I don't often go 'off topic' here at Patchwork Harmony, but once in while things occur that I feel the need to share. Sometimes it's something I think others might benefit from, like hypnobirthing, sometimes it's to raise awareness, and sometimes it's just therapy for myself, I find it helps to write things down - especially difficult experiences - it helps me to process it all.
So that's why I'm writing this post - for all of the above reasons, but also to reject the taboo that seems to surround the subject of losing a baby. It is a very personal matter of course, and understandably some women would rather keep it private, but for me, I always knew that if it happened to me I wouldn't bottle it up, I would share my experience and hopefully reach out to other women going through the same thing, so we can hold hands together and remember we are not alone.
Weirdly, I've always kind of felt that at some point I might have a miscarriage, and I'm guessing that feeling is down to the fact that '1 in 4 pregnancies end in miscarriage' but little did I know what would unfold shortly after we discovered I was pregnant on New Years Eve.
This picture is me on Friday 13th (unlucky for me it seems!) shortly after surgery to remove my right fallopian tube and our 6 week old foetus that was developing in there. It was just two weeks after finding out I was pregnant, and the diagnosis was an ectopic pregnancy. They told us that as it wasn't failing naturally which often happens, they would have to operate before the tube ruptures which is incredibly dangerous.
My reason for sharing this is not to scare anyone, or worry you if you are in the early stages of pregnancy, but more to highlight the condition and to point out the signs. Call it women's intuition, but weirdly I had a feeling from the start that things weren't right. While we were elated to find out I was expecting on New Years Eve, for the next week I kept commenting on how I didn't 'feel pregnant'. We reminded ourselves that symptoms often don't start till later, but deep down I had a niggle. I tried to convince myself otherwise, and even brushed off some spotting, as I remembered having it with my first pregnancy in the early weeks so pretty much ignored it.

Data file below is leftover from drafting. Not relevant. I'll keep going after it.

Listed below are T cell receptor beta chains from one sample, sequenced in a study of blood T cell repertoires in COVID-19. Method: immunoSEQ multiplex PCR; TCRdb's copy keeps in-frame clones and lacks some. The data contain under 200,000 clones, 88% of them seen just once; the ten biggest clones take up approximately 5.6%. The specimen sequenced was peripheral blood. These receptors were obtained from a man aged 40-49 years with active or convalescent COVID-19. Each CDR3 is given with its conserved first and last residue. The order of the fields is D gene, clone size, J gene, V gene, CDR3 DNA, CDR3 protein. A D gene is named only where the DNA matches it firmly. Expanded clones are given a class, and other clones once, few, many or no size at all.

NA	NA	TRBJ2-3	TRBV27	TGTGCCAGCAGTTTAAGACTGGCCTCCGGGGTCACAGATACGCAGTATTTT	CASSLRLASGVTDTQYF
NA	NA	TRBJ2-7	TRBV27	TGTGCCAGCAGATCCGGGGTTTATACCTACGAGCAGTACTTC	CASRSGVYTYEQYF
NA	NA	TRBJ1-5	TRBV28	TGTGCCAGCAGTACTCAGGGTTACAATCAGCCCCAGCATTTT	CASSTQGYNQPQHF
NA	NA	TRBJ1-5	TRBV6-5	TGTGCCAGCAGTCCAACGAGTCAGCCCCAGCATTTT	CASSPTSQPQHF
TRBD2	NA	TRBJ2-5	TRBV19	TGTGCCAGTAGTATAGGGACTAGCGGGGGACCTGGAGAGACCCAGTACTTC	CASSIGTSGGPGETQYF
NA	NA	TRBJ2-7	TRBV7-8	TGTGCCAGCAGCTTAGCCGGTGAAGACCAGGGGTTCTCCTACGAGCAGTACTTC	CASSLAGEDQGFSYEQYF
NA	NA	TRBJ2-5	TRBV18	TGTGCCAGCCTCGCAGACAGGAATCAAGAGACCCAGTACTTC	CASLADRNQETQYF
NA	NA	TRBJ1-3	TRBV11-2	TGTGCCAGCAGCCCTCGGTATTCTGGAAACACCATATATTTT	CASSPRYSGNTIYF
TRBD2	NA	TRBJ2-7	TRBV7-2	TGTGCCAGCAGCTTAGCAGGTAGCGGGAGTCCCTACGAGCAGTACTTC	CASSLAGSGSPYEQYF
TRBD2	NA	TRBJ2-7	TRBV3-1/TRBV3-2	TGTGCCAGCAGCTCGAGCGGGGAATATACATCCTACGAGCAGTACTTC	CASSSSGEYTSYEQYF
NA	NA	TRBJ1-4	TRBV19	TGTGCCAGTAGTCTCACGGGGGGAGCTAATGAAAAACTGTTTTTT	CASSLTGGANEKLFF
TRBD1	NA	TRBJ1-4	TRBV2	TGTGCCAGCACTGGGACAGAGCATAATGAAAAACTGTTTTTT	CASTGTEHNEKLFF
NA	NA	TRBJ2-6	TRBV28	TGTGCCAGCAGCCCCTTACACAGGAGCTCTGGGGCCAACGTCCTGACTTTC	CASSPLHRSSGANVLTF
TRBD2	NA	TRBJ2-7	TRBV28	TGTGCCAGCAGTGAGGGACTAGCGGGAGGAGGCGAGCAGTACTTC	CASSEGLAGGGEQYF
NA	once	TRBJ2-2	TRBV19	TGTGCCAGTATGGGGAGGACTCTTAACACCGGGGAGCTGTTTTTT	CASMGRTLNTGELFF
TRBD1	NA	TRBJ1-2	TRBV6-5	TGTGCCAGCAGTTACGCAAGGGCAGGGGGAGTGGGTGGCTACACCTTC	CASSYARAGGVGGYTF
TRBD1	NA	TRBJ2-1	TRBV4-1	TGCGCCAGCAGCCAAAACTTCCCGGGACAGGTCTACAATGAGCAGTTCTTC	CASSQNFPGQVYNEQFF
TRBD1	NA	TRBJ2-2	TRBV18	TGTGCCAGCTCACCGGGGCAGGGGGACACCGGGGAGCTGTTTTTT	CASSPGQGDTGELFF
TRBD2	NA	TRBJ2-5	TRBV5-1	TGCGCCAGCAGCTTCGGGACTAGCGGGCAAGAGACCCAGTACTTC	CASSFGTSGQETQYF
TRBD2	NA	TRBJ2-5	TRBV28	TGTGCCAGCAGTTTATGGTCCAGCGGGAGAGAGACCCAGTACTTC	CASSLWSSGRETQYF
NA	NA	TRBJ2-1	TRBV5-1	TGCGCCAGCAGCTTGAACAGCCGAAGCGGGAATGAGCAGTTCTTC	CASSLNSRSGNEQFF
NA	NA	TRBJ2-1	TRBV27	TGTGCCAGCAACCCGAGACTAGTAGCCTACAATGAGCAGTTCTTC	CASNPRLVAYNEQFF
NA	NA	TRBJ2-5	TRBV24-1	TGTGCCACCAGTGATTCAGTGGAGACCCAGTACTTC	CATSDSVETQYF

The following Saturday - a week to the day after finding out about the pregnancy, I had a bit more blood, which concerned me enough to go to A&E. After 4 hours of waiting, all I was given was an early scan appointment in 5 days time. After the A&E trip the bleeding completely stopped and I relaxed a bit. But then two days later I started getting a dull achey pain in my right side, which went round into my lower back and down my thigh. Again, I remembered getting aches last time, so assigned it to stretching pains. But the day before I was due to have the scan, my worries came back. While the pain wasn't agony, it did seem to be worsening. Without wanting to rush to A&E again when I knew i had the scan the next day I turned to Dr. Google. We all do it, even though we know we shouldn't,, and this is what I want to highlight. Everything I read online seemed to suggest that unless you were bleeding everything was ok - aches and pains are normal in pregnancy - bleeding is the only thing to be concerned about. THIS IS NOT THE CASE! While I'd had a very small amount the week before, I was having none now, I could easily have reassured myself and just tried to ignore the aches. I'd also read about cysts that often cause pain, so I tried to tell myself that it could be that. The point is, everyone's symptoms are different, so don't ignore any bleeding or pain - and try not to go online - even if you think it's 'probably normal' - just get it checked.